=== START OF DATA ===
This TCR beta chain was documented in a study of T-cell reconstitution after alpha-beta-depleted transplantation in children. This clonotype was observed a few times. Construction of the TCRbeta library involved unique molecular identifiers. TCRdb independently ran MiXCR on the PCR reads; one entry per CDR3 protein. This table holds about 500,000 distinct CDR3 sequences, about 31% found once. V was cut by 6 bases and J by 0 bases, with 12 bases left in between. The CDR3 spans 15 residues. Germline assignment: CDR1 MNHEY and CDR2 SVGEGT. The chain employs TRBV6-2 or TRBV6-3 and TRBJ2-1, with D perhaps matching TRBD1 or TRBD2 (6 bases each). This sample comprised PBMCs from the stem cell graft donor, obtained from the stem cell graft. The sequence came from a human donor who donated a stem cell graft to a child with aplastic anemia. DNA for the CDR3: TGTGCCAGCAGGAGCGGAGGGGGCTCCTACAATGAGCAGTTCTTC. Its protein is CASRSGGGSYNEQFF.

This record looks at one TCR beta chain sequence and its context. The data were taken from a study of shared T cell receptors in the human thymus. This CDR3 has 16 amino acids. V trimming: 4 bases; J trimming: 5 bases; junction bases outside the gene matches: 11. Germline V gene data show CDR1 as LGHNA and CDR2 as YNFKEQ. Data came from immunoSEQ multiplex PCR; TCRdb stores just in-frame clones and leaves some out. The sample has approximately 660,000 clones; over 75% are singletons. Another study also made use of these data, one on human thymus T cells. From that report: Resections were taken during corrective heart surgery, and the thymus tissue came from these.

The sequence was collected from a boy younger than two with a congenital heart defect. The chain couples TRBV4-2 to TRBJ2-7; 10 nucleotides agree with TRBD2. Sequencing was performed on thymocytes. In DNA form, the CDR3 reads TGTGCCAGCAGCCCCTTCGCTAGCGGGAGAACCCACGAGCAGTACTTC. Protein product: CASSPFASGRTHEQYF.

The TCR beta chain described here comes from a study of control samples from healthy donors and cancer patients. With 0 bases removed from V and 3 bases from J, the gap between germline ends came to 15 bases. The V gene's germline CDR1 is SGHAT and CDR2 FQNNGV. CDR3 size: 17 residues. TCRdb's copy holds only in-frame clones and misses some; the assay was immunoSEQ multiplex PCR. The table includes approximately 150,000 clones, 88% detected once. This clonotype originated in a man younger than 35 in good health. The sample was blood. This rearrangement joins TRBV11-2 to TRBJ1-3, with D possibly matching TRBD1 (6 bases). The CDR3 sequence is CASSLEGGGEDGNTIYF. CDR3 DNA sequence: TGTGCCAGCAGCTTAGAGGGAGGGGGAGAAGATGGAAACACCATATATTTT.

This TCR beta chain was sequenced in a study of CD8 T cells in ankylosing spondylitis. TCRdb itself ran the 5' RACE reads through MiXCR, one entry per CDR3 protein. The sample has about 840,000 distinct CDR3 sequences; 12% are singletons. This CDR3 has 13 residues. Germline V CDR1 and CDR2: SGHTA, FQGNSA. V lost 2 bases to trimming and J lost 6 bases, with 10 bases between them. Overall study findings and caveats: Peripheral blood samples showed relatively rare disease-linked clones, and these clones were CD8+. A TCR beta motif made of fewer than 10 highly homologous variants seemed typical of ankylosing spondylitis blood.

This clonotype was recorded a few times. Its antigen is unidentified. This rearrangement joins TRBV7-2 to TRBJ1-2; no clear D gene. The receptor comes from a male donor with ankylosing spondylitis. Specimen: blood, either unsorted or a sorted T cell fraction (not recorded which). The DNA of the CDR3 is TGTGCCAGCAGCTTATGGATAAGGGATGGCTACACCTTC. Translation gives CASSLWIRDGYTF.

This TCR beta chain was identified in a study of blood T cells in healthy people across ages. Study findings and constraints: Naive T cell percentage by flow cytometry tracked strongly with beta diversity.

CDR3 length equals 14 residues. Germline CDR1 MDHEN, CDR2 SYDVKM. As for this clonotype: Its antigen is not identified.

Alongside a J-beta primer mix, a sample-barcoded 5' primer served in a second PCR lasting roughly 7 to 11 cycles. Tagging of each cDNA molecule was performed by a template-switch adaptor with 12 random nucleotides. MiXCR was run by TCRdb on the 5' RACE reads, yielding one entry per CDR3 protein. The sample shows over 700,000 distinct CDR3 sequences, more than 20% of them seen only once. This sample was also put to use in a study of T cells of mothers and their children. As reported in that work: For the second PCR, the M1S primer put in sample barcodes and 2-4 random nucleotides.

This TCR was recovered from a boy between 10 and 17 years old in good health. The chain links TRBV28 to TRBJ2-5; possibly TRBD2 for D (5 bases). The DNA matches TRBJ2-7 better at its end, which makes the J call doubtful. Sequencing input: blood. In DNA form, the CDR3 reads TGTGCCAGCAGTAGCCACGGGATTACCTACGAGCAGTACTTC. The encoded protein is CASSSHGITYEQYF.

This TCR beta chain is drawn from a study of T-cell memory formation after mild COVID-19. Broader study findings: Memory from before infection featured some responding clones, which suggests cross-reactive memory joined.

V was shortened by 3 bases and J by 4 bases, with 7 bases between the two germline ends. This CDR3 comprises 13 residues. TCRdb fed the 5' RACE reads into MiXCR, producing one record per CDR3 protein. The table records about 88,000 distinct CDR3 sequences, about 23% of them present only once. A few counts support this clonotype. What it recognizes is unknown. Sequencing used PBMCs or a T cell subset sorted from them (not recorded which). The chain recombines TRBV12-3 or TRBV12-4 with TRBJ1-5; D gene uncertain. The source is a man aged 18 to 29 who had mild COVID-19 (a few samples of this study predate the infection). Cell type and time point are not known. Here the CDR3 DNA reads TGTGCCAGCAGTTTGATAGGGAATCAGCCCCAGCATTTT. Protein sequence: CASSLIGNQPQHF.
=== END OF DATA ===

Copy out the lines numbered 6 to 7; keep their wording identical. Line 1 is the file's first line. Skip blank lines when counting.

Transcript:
This clonotype was recorded a few times. Its antigen is unidentified. This rearrangement joins TRBV7-2 to TRBJ1-2; no clear D gene. The receptor comes from a male donor with ankylosing spondylitis. Specimen: blood, either unsorted or a sorted T cell fraction (not recorded which). The DNA of the CDR3 is TGTGCCAGCAGCTTATGGATAAGGGATGGCTACACCTTC. Translation gives CASSLWIRDGYTF.

This TCR beta chain was identified in a study of blood T cells in healthy people across ages. Study findings and constraints: Naive T cell percentage by flow cytometry tracked strongly with beta diversity.